At The Motley Fool, we poke plenty of fun at Wall Street analysts and their endless cycle of upgrades, downgrades, and "initiating coverage at neutral." So you might think we'd be the last people to give virtual ink to such "news." And we would be -- if that were all we were doing.

But in "This Just In," we don't simply tell you what the analysts said. We'll also show you whether they know what they're talking about. To help, we've enlisted Motley Fool CAPS, our tool for rating stocks and analysts alike. With CAPS, we'll be tracking the long-term performance of Wall Street's best and brightest -- and its worst and sorriest, too.

And speaking of the worst ...
And now, in what appears to be the latest installment from "News of the Weird," we bring you the latest bad news on natural gas extractor Chesapeake Energy (NYSE:CHK): Yesterday, boutique investment banker Howard Weil downgraded the stock to "market perform." Coming on top of the news that CEO Aubrey McClendon has just finished dumping his entire stake in the company -- a forced liquidation necessitated by margin calls -- you wouldn't expect investors to be pleased with the news of an analyst piling on. But they were.

So how pleased were they?
22% pleased. (The amount the stock went up yesterday.) And another 10% today.

Wow. That's pretty pleased.
Indeed it is. Though I'll admit that all that movement probably wasn't due just to Howard Weil's call. However, considering the record of the analyst in question, I think part of that reaction is understandable. We've been tracking Howard Weil's performance for about three months now on CAPS. Through Friday, it was remarkable for the singular fact that Howard Weil hadn't gotten a single one of those picks right in three months of trying.

Not one. Each of its picks -- Pride International (NYSE:PDE), Helmerich & Payne (NYSE:HP), Range Resources (NYSE:RRC), Hercules Offshore (NASDAQ:HERO), Massey Energy (NYSE:MEE), and Callon Petroleum (NYSE:CPE) -- was lagging the market.

And while it's true that yesterday's rally lifted Howard Weil into the green on Pride and Helmerich, its other picks all remained deeply in the red, lagging the S&P 500 by anywhere from 9 to 45 points.

Whither points this contrarian indicator?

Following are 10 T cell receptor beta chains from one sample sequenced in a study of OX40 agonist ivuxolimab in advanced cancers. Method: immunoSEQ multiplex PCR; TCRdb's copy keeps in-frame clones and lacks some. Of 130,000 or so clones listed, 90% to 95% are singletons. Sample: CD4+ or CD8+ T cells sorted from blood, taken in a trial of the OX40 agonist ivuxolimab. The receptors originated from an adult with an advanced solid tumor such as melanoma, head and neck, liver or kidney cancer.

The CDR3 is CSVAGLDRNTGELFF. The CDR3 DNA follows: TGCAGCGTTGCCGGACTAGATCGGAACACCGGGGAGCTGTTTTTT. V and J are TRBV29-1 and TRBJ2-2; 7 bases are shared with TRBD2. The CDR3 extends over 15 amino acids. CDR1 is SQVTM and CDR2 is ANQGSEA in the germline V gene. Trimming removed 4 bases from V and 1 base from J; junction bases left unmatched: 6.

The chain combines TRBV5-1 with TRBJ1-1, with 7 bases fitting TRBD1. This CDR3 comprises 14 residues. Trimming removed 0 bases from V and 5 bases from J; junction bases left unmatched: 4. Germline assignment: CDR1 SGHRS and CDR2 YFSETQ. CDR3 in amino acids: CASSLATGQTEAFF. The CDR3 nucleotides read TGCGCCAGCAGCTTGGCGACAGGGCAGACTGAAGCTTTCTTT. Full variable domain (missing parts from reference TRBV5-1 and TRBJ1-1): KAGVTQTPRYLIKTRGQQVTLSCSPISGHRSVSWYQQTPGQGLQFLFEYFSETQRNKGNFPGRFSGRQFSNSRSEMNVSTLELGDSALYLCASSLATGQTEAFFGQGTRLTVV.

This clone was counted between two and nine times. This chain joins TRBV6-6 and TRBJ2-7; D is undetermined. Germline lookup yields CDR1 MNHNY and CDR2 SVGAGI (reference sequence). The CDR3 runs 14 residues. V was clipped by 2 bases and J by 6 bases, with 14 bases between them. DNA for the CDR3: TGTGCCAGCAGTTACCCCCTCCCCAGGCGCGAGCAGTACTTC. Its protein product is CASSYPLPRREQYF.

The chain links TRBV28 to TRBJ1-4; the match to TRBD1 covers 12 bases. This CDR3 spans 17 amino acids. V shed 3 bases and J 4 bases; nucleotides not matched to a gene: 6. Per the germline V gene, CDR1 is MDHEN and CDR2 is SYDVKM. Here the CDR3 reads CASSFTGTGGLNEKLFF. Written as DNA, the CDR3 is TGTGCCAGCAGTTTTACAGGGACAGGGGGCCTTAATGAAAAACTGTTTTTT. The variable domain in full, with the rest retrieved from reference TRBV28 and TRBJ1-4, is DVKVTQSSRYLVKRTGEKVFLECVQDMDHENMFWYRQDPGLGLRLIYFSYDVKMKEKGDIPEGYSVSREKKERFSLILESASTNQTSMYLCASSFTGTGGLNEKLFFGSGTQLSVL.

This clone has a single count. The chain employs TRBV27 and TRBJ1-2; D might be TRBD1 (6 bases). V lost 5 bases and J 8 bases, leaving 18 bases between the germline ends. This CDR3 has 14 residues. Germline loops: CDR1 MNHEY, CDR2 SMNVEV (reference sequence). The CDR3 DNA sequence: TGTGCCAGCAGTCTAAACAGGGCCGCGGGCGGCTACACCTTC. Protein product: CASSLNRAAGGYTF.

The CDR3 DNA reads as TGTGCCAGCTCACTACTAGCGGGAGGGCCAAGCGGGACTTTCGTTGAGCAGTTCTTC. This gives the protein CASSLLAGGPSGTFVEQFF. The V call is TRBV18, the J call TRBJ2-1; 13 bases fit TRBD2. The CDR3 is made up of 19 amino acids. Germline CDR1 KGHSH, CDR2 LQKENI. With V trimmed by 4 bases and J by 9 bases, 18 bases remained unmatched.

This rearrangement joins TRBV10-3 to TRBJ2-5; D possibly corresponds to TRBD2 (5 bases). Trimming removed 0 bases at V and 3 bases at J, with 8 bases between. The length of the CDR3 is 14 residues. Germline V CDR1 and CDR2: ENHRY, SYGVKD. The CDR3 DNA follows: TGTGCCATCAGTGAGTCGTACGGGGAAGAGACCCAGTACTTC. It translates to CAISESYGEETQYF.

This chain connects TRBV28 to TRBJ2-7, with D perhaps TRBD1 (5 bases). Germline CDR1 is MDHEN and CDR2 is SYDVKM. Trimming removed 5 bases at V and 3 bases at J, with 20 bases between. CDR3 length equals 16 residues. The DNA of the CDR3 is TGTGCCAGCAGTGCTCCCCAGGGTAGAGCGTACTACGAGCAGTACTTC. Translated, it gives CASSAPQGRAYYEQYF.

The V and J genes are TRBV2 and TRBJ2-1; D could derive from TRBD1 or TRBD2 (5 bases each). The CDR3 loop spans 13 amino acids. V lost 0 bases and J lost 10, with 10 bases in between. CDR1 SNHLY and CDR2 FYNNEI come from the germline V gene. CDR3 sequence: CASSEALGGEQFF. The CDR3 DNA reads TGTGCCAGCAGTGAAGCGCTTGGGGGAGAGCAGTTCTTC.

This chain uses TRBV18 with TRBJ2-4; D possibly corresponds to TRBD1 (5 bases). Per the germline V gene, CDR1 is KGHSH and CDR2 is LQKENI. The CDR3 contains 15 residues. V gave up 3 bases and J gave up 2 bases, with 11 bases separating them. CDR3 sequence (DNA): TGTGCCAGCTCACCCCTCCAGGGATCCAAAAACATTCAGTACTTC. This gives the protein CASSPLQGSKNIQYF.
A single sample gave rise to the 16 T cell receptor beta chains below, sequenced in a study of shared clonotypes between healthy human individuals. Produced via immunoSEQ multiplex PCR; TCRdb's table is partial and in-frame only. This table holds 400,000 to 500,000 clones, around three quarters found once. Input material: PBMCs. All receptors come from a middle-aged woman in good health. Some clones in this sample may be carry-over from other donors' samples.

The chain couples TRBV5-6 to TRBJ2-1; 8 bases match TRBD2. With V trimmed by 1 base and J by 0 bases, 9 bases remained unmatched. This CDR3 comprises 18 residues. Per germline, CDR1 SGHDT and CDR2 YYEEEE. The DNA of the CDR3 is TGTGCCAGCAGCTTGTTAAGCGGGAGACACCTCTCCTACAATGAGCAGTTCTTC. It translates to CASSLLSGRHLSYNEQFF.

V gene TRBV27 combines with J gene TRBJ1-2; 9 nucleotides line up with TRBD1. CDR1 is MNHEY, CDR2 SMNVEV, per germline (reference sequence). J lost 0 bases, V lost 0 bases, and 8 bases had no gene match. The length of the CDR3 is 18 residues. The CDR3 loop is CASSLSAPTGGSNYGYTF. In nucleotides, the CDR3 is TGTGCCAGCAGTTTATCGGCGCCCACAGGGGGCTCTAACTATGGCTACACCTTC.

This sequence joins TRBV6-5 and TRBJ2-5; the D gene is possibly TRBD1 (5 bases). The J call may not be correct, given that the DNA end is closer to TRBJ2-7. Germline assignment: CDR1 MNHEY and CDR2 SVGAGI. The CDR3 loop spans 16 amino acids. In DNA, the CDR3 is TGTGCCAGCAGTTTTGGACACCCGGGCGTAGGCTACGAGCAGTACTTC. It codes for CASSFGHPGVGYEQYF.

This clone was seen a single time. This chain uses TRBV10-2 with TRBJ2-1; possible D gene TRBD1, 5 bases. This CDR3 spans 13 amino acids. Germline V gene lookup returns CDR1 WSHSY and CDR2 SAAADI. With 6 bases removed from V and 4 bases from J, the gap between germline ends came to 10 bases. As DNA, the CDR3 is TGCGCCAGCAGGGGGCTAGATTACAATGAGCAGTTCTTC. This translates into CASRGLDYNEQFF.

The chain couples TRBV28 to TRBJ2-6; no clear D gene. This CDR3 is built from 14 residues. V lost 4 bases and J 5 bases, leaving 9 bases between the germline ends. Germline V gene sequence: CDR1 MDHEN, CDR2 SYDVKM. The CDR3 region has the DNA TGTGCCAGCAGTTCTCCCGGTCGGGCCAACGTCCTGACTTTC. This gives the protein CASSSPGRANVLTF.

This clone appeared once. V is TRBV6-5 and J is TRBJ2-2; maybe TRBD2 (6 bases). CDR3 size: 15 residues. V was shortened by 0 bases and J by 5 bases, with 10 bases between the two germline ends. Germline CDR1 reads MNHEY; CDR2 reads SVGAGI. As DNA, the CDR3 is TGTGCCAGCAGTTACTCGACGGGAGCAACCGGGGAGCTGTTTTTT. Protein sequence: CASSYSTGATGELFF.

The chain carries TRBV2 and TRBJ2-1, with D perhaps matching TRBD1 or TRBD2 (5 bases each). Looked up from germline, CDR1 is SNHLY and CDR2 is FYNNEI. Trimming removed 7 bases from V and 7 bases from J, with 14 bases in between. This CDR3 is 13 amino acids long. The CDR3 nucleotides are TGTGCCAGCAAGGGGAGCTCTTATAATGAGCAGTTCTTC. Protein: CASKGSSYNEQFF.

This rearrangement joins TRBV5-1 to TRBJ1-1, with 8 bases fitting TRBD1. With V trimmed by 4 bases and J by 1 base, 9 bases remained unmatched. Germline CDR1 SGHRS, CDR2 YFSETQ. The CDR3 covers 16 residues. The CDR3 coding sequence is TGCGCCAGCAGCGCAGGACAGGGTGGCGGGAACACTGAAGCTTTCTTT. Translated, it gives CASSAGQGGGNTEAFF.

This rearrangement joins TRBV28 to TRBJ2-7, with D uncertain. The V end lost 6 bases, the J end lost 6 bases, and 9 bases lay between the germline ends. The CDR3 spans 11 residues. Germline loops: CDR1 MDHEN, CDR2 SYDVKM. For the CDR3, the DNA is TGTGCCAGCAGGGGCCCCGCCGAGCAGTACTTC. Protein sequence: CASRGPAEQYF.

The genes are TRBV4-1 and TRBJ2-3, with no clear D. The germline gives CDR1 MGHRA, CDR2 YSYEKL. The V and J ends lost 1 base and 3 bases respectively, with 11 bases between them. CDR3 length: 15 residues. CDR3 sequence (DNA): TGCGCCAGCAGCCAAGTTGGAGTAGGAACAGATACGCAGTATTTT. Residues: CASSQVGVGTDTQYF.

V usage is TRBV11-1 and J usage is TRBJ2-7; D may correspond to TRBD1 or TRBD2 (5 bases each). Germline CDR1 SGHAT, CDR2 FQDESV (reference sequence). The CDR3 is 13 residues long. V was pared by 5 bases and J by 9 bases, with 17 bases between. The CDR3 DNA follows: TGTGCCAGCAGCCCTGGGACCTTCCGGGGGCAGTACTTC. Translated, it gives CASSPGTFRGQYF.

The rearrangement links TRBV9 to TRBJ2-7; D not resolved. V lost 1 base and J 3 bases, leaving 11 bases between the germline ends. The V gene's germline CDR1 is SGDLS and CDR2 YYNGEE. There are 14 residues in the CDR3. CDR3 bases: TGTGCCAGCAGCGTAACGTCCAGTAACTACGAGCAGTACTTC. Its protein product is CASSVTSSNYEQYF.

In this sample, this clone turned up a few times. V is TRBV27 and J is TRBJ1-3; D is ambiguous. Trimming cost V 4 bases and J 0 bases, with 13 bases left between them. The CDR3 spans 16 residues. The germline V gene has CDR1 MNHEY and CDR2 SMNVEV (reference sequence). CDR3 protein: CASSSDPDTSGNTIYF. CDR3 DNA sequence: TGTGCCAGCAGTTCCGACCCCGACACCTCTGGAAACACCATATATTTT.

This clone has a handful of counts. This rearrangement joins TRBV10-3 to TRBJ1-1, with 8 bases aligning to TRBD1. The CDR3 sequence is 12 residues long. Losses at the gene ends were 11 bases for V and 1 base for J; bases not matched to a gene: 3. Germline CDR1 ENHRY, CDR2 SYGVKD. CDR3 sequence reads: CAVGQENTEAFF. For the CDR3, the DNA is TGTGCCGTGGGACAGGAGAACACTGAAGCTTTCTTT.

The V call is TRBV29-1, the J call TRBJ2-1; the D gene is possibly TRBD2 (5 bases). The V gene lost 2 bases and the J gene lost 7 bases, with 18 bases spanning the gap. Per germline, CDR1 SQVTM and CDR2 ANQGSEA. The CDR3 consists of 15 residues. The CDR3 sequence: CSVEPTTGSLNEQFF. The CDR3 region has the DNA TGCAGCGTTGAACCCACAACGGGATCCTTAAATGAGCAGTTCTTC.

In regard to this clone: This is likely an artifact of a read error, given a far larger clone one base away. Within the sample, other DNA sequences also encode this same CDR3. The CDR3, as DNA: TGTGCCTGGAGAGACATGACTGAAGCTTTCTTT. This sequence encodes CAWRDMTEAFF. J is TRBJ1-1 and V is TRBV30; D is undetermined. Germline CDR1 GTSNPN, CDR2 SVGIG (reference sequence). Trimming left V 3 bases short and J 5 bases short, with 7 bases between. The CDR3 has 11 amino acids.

Suffice it to say that a record like this one doesn't inspire a lot of confidence in the downgrade (it may even have encouraged investors to bet against Howard Weil, and in favor of Chesapeake). But just as important as the banker's lack of a successful record is the fact that no one seems to know why it decided to downgrade Chesapeake. None of the major news outlets reported the basis for the downgrade, saying only that it happened, not why.

Playing Devil's advocate
So allow me to suggest a reason for Howard Weil's pessimism. According to The Wall Street Journal, the CEO isn't the only one having money troubles at Chesapeake these days. The company itself is experiencing something of a credit crunch, selling off assets and cutting back on capital spending to conserve cash after going on a land-leasing spree that it can now ill afford.

The Journal quoted Chesapeake board member Charles Maxwell commenting on an "excess of enthusiasm" that, as of the end of the second quarter, contributed to Chesapeake sitting on zero cash -- but $13.7 billion in debt. Not an enviable position to be in, in a market where the price of natural gas has fallen by half. And the company's plans (since scaled back) to spend three times its operating cash flow on capex this year gave analysts further reason for worry.

Foolish takeaway
As a fan of Chesapeake for some time, I have to admit -- the lack of free cash flow at the company has been the key factor keeping me from buying shares as well. And ultimately, that proved the prudent course, as management's irrational exuberance (both corporate and in the person of the CEO) laid the groundwork for a 50% decline in share price.

Sure, the stock looks cheap after this decline, and even after two days of frenetic buying on Wall Street. Yes, the forward P/E of 6 looks tempting. And well, yes, the downgrade from a less-than-distinguished analyst also has me intrigued.

Still and all, it's been nearly two years since Chesapeake last generated free cash flow in any single reported quarter. Unless and until it proves itself capable of generating actual cash profits, I plan to sit this rally out.

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Fool contributor Rich Smith does not own shares of any company named above. You can find him on CAPS, publicly pontificating under the handle TMFDitty, where he's currently ranked No. 2267 out of more than 115,000 players. Hercules Offshore is a Motley Fool Hidden Gems pick. Chesapeake Energy is a Inside Value recommendation. The Fool has a disclosure policy.